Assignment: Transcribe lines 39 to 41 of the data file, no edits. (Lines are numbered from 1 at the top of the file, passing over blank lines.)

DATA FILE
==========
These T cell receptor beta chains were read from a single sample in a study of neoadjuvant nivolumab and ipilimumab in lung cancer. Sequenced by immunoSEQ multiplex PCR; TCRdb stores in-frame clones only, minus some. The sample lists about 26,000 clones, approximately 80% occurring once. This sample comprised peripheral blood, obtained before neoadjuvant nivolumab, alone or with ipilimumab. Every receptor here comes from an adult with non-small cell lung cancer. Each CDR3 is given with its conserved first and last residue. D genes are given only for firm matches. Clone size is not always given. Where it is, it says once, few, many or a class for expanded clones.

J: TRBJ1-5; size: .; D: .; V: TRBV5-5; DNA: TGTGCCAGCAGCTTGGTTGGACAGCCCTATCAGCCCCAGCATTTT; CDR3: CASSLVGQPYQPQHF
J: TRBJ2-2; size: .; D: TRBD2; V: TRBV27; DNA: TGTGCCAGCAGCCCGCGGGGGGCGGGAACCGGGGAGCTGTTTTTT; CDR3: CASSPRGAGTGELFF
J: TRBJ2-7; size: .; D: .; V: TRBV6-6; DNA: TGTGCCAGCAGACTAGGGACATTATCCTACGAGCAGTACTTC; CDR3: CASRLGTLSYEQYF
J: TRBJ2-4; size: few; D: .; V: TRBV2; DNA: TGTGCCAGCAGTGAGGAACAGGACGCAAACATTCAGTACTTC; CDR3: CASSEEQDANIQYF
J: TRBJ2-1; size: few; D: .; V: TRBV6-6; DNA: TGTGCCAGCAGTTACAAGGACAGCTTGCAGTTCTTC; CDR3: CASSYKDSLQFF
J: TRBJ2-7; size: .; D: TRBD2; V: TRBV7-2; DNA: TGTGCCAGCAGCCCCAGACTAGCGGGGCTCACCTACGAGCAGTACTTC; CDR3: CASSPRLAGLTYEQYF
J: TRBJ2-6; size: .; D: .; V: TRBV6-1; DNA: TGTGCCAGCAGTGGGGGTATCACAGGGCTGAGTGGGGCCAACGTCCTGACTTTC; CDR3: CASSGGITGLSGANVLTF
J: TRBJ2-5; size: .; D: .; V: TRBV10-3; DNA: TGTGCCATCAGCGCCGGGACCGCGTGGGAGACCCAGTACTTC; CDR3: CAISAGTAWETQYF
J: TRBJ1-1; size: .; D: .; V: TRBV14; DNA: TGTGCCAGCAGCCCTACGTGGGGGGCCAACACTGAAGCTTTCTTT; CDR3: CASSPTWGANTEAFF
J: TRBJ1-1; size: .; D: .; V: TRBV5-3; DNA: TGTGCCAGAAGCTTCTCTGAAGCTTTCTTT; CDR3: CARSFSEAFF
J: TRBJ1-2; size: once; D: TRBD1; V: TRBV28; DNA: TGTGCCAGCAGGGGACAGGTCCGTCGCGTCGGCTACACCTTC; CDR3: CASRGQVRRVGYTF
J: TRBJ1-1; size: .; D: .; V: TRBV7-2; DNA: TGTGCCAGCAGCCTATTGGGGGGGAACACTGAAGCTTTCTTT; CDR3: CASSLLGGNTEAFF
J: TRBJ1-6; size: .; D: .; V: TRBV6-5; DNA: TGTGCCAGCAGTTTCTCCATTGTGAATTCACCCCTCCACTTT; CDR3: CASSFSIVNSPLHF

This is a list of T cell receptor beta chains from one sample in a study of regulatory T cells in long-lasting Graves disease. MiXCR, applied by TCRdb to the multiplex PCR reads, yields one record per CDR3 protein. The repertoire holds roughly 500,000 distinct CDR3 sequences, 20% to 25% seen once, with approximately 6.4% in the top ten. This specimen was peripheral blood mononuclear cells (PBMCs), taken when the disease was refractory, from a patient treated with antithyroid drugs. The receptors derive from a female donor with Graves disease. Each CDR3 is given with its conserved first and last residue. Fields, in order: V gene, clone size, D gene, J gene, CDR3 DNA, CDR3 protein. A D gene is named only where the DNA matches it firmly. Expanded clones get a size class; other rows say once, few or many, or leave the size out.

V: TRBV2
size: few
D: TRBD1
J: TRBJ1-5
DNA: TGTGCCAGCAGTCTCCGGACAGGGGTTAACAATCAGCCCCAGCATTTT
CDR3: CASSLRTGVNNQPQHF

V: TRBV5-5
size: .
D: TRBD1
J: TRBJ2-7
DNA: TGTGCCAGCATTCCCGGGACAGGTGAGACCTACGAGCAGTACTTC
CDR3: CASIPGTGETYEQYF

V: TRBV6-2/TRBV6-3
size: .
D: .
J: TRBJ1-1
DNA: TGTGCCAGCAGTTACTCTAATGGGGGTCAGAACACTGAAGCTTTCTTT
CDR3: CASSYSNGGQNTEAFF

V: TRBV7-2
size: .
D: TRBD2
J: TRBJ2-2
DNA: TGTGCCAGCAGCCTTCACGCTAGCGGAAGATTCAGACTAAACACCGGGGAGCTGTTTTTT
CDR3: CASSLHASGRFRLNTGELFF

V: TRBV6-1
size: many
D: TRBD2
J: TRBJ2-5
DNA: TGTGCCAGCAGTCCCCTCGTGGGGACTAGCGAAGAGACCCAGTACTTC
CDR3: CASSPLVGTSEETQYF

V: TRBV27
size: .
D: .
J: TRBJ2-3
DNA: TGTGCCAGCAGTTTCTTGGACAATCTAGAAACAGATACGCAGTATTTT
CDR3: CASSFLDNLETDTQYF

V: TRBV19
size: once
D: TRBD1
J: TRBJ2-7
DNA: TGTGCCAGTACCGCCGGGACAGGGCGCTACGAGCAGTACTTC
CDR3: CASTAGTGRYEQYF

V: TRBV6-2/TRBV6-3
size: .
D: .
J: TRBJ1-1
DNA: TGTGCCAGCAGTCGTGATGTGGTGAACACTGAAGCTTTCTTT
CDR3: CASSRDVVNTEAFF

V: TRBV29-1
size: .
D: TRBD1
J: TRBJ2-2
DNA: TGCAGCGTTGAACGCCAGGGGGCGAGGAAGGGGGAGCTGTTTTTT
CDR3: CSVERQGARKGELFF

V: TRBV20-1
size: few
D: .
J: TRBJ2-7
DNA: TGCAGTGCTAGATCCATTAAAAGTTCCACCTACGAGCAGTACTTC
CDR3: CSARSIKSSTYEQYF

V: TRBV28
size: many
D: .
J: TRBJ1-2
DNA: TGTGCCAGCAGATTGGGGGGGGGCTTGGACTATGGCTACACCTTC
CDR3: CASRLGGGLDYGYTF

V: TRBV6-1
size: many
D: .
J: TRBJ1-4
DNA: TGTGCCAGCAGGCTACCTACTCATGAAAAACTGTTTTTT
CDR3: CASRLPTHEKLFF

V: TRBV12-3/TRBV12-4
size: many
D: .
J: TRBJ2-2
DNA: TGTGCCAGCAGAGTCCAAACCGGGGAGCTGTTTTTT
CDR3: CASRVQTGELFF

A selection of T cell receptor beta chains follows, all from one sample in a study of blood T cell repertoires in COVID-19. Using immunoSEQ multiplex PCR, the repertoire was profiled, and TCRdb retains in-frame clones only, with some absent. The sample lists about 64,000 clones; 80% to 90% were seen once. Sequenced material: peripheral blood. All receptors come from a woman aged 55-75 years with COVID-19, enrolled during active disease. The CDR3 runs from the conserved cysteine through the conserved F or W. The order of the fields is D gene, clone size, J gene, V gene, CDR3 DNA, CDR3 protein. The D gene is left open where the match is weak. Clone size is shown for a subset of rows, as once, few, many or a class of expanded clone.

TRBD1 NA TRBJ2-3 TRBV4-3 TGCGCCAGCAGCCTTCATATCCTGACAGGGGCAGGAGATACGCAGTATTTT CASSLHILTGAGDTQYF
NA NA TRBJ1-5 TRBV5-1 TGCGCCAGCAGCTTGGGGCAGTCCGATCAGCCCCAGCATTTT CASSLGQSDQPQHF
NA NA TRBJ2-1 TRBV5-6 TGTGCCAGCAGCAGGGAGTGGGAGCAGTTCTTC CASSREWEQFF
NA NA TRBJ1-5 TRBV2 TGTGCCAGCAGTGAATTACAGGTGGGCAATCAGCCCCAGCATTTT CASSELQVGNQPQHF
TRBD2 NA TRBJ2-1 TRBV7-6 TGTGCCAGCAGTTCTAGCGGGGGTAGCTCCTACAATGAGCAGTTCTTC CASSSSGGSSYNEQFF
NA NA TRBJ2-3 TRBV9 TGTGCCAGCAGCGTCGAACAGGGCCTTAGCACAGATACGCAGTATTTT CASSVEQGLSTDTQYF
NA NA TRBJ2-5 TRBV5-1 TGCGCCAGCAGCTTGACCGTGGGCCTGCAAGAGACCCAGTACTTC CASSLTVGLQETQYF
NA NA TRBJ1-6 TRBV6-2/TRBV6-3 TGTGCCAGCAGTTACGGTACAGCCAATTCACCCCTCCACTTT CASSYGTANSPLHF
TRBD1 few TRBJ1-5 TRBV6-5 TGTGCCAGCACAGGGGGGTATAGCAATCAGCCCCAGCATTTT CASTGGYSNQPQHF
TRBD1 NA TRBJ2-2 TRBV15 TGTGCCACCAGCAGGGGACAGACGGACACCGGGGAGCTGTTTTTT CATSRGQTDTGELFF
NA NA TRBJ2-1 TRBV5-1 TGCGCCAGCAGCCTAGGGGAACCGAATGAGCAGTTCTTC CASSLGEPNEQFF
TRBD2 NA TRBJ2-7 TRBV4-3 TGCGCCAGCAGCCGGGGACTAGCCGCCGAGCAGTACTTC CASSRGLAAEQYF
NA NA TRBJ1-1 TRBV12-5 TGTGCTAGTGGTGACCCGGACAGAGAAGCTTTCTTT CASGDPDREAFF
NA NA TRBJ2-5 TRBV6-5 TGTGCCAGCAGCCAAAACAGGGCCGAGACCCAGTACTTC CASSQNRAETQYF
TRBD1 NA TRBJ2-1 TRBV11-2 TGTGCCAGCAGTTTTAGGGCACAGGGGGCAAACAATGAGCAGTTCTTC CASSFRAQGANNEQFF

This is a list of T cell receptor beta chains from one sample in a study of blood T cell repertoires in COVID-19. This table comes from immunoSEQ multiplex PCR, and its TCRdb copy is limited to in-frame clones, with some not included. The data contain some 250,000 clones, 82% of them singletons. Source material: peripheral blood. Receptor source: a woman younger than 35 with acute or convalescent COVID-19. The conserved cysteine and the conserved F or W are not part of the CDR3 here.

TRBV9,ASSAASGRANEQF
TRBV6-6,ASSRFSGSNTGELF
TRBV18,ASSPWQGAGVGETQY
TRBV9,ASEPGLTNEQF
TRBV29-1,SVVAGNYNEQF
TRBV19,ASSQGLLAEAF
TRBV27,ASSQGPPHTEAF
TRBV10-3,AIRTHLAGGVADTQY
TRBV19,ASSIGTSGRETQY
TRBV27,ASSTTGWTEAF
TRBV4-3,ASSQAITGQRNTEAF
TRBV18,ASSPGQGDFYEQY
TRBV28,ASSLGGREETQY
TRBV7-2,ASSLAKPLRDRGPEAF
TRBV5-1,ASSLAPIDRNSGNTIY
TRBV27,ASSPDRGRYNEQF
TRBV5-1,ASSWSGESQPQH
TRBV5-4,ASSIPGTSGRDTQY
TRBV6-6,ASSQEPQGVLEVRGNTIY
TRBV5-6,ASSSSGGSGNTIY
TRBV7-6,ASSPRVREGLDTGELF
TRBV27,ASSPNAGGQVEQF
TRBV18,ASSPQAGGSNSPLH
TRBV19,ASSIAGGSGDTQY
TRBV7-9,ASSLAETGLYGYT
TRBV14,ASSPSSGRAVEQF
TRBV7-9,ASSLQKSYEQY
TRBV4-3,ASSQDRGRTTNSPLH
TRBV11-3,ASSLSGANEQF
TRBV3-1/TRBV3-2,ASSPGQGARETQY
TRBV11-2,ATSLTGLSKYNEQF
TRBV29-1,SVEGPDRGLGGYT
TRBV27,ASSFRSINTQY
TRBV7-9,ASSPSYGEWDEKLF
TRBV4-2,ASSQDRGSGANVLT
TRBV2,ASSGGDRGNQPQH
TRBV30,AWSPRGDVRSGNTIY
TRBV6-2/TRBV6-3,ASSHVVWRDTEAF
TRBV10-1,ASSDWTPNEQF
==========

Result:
CDR3: CASSLHASGRFRLNTGELFF

V: TRBV6-1
size: many